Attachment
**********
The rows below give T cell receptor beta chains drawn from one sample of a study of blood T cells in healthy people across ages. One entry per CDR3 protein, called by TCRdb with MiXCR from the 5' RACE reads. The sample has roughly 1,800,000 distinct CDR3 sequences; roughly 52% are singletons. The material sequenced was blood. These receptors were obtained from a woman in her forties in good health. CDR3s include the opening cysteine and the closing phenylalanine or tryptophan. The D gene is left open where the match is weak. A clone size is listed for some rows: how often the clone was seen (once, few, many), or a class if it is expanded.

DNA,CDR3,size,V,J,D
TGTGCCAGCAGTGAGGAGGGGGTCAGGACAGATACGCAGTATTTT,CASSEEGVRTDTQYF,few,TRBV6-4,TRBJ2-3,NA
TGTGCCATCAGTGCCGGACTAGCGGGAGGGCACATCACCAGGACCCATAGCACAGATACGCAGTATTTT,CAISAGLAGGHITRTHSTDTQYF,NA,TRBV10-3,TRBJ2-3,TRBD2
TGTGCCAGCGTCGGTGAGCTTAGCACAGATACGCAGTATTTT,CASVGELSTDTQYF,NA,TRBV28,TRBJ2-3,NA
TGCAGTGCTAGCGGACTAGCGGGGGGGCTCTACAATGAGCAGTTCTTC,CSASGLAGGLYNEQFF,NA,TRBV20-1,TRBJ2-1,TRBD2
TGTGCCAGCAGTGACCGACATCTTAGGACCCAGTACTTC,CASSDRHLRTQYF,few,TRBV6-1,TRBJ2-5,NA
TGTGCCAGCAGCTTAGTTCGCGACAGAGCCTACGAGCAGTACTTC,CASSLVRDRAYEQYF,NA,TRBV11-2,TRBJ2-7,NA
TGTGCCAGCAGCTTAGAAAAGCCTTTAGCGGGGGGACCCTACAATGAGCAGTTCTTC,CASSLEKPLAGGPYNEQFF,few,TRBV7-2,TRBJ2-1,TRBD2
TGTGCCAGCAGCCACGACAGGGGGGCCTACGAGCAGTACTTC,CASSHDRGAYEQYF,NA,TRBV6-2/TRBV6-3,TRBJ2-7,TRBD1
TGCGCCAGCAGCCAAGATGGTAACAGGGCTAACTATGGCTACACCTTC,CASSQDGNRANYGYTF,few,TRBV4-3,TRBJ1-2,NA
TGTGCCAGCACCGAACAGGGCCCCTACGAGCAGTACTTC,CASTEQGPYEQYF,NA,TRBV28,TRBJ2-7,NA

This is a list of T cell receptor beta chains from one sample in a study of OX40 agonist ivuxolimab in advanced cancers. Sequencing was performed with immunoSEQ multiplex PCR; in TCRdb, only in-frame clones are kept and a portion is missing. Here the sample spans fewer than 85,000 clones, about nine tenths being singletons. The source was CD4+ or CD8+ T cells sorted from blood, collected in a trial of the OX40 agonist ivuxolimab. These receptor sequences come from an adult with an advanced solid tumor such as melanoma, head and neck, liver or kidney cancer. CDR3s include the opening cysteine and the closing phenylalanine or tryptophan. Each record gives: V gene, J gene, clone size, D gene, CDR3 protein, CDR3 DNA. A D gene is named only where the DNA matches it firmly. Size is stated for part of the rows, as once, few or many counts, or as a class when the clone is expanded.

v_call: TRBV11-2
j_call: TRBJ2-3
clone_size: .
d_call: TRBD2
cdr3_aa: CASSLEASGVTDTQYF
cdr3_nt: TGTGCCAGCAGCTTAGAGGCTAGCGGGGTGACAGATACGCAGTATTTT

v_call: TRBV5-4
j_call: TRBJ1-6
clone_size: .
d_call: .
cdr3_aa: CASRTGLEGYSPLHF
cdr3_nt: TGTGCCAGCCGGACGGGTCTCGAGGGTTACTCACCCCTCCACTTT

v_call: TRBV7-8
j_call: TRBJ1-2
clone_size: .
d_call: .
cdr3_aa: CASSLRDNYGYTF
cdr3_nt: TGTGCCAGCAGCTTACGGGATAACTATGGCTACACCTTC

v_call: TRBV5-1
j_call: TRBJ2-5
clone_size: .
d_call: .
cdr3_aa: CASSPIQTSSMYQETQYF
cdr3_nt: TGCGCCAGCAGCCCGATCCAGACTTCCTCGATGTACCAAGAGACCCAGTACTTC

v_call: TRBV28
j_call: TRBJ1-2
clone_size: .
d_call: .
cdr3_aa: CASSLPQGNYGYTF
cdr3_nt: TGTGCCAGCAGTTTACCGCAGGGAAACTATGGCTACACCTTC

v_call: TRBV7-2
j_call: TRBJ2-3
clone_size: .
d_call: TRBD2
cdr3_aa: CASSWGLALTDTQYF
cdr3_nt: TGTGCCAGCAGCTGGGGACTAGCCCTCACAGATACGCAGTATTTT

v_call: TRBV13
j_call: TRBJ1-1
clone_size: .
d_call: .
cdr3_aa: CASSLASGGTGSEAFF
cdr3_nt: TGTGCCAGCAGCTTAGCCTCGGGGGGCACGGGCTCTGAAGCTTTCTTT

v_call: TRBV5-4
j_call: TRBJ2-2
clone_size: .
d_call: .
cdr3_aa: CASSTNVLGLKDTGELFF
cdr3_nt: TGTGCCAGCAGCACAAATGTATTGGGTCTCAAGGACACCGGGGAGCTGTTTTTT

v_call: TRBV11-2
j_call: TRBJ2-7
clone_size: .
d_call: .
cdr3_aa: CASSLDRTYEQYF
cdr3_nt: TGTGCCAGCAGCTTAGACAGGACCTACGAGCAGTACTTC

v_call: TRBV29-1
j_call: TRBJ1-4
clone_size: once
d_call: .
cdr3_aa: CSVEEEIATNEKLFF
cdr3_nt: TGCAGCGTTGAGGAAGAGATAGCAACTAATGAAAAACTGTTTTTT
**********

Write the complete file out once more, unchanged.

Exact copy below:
The rows below give T cell receptor beta chains drawn from one sample of a study of blood T cells in healthy people across ages. One entry per CDR3 protein, called by TCRdb with MiXCR from the 5' RACE reads. The sample has roughly 1,800,000 distinct CDR3 sequences; roughly 52% are singletons. The material sequenced was blood. These receptors were obtained from a woman in her forties in good health. CDR3s include the opening cysteine and the closing phenylalanine or tryptophan. The D gene is left open where the match is weak. A clone size is listed for some rows: how often the clone was seen (once, few, many), or a class if it is expanded.

DNA,CDR3,size,V,J,D
TGTGCCAGCAGTGAGGAGGGGGTCAGGACAGATACGCAGTATTTT,CASSEEGVRTDTQYF,few,TRBV6-4,TRBJ2-3,NA
TGTGCCATCAGTGCCGGACTAGCGGGAGGGCACATCACCAGGACCCATAGCACAGATACGCAGTATTTT,CAISAGLAGGHITRTHSTDTQYF,NA,TRBV10-3,TRBJ2-3,TRBD2
TGTGCCAGCGTCGGTGAGCTTAGCACAGATACGCAGTATTTT,CASVGELSTDTQYF,NA,TRBV28,TRBJ2-3,NA
TGCAGTGCTAGCGGACTAGCGGGGGGGCTCTACAATGAGCAGTTCTTC,CSASGLAGGLYNEQFF,NA,TRBV20-1,TRBJ2-1,TRBD2
TGTGCCAGCAGTGACCGACATCTTAGGACCCAGTACTTC,CASSDRHLRTQYF,few,TRBV6-1,TRBJ2-5,NA
TGTGCCAGCAGCTTAGTTCGCGACAGAGCCTACGAGCAGTACTTC,CASSLVRDRAYEQYF,NA,TRBV11-2,TRBJ2-7,NA
TGTGCCAGCAGCTTAGAAAAGCCTTTAGCGGGGGGACCCTACAATGAGCAGTTCTTC,CASSLEKPLAGGPYNEQFF,few,TRBV7-2,TRBJ2-1,TRBD2
TGTGCCAGCAGCCACGACAGGGGGGCCTACGAGCAGTACTTC,CASSHDRGAYEQYF,NA,TRBV6-2/TRBV6-3,TRBJ2-7,TRBD1
TGCGCCAGCAGCCAAGATGGTAACAGGGCTAACTATGGCTACACCTTC,CASSQDGNRANYGYTF,few,TRBV4-3,TRBJ1-2,NA
TGTGCCAGCACCGAACAGGGCCCCTACGAGCAGTACTTC,CASTEQGPYEQYF,NA,TRBV28,TRBJ2-7,NA

This is a list of T cell receptor beta chains from one sample in a study of OX40 agonist ivuxolimab in advanced cancers. Sequencing was performed with immunoSEQ multiplex PCR; in TCRdb, only in-frame clones are kept and a portion is missing. Here the sample spans fewer than 85,000 clones, about nine tenths being singletons. The source was CD4+ or CD8+ T cells sorted from blood, collected in a trial of the OX40 agonist ivuxolimab. These receptor sequences come from an adult with an advanced solid tumor such as melanoma, head and neck, liver or kidney cancer. CDR3s include the opening cysteine and the closing phenylalanine or tryptophan. Each record gives: V gene, J gene, clone size, D gene, CDR3 protein, CDR3 DNA. A D gene is named only where the DNA matches it firmly. Size is stated for part of the rows, as once, few or many counts, or as a class when the clone is expanded.

v_call: TRBV11-2
j_call: TRBJ2-3
clone_size: .
d_call: TRBD2
cdr3_aa: CASSLEASGVTDTQYF
cdr3_nt: TGTGCCAGCAGCTTAGAGGCTAGCGGGGTGACAGATACGCAGTATTTT

v_call: TRBV5-4
j_call: TRBJ1-6
clone_size: .
d_call: .
cdr3_aa: CASRTGLEGYSPLHF
cdr3_nt: TGTGCCAGCCGGACGGGTCTCGAGGGTTACTCACCCCTCCACTTT

v_call: TRBV7-8
j_call: TRBJ1-2
clone_size: .
d_call: .
cdr3_aa: CASSLRDNYGYTF
cdr3_nt: TGTGCCAGCAGCTTACGGGATAACTATGGCTACACCTTC

v_call: TRBV5-1
j_call: TRBJ2-5
clone_size: .
d_call: .
cdr3_aa: CASSPIQTSSMYQETQYF
cdr3_nt: TGCGCCAGCAGCCCGATCCAGACTTCCTCGATGTACCAAGAGACCCAGTACTTC

v_call: TRBV28
j_call: TRBJ1-2
clone_size: .
d_call: .
cdr3_aa: CASSLPQGNYGYTF
cdr3_nt: TGTGCCAGCAGTTTACCGCAGGGAAACTATGGCTACACCTTC

v_call: TRBV7-2
j_call: TRBJ2-3
clone_size: .
d_call: TRBD2
cdr3_aa: CASSWGLALTDTQYF
cdr3_nt: TGTGCCAGCAGCTGGGGACTAGCCCTCACAGATACGCAGTATTTT

v_call: TRBV13
j_call: TRBJ1-1
clone_size: .
d_call: .
cdr3_aa: CASSLASGGTGSEAFF
cdr3_nt: TGTGCCAGCAGCTTAGCCTCGGGGGGCACGGGCTCTGAAGCTTTCTTT

v_call: TRBV5-4
j_call: TRBJ2-2
clone_size: .
d_call: .
cdr3_aa: CASSTNVLGLKDTGELFF
cdr3_nt: TGTGCCAGCAGCACAAATGTATTGGGTCTCAAGGACACCGGGGAGCTGTTTTTT

v_call: TRBV11-2
j_call: TRBJ2-7
clone_size: .
d_call: .
cdr3_aa: CASSLDRTYEQYF
cdr3_nt: TGTGCCAGCAGCTTAGACAGGACCTACGAGCAGTACTTC

v_call: TRBV29-1
j_call: TRBJ1-4
clone_size: once
d_call: .
cdr3_aa: CSVEEEIATNEKLFF
cdr3_nt: TGCAGCGTTGAGGAAGAGATAGCAACTAATGAAAAACTGTTTTTT